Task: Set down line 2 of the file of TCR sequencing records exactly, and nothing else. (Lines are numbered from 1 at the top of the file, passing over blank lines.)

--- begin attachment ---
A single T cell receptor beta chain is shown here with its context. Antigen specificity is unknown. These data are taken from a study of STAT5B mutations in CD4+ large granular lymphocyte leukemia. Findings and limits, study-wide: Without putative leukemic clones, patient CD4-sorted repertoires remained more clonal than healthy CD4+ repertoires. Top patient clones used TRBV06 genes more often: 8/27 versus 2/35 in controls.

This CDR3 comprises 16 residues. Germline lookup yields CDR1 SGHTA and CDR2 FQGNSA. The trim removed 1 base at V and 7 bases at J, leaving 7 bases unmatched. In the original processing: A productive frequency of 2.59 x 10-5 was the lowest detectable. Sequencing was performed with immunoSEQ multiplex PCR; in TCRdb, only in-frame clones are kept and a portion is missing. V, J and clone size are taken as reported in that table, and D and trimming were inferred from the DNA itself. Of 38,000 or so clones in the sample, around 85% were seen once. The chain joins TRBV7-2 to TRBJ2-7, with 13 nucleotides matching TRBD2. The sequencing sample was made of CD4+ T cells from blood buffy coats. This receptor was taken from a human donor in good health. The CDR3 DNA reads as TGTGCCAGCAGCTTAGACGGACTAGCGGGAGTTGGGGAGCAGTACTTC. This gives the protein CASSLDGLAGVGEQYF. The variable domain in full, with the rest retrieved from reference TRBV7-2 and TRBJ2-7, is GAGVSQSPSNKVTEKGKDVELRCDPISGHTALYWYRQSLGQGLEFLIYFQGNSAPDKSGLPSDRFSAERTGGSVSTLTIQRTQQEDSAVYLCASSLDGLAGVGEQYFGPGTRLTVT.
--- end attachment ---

This CDR3 comprises 16 residues. Germline lookup yields CDR1 SGHTA and CDR2 FQGNSA. The trim removed 1 base at V and 7 bases at J, leaving 7 bases unmatched. In the original processing: A productive frequency of 2.59 x 10-5 was the lowest detectable. Sequencing was performed with immunoSEQ multiplex PCR; in TCRdb, only in-frame clones are kept and a portion is missing. V, J and clone size are taken as reported in that table, and D and trimming were inferred from the DNA itself. Of 38,000 or so clones in the sample, around 85% were seen once. The chain joins TRBV7-2 to TRBJ2-7, with 13 nucleotides matching TRBD2. The sequencing sample was made of CD4+ T cells from blood buffy coats. This receptor was taken from a human donor in good health. The CDR3 DNA reads as TGTGCCAGCAGCTTAGACGGACTAGCGGGAGTTGGGGAGCAGTACTTC. This gives the protein CASSLDGLAGVGEQYF. The variable domain in full, with the rest retrieved from reference TRBV7-2 and TRBJ2-7, is GAGVSQSPSNKVTEKGKDVELRCDPISGHTALYWYRQSLGQGLEFLIYFQGNSAPDKSGLPSDRFSAERTGGSVSTLTIQRTQQEDSAVYLCASSLDGLAGVGEQYFGPGTRLTVT.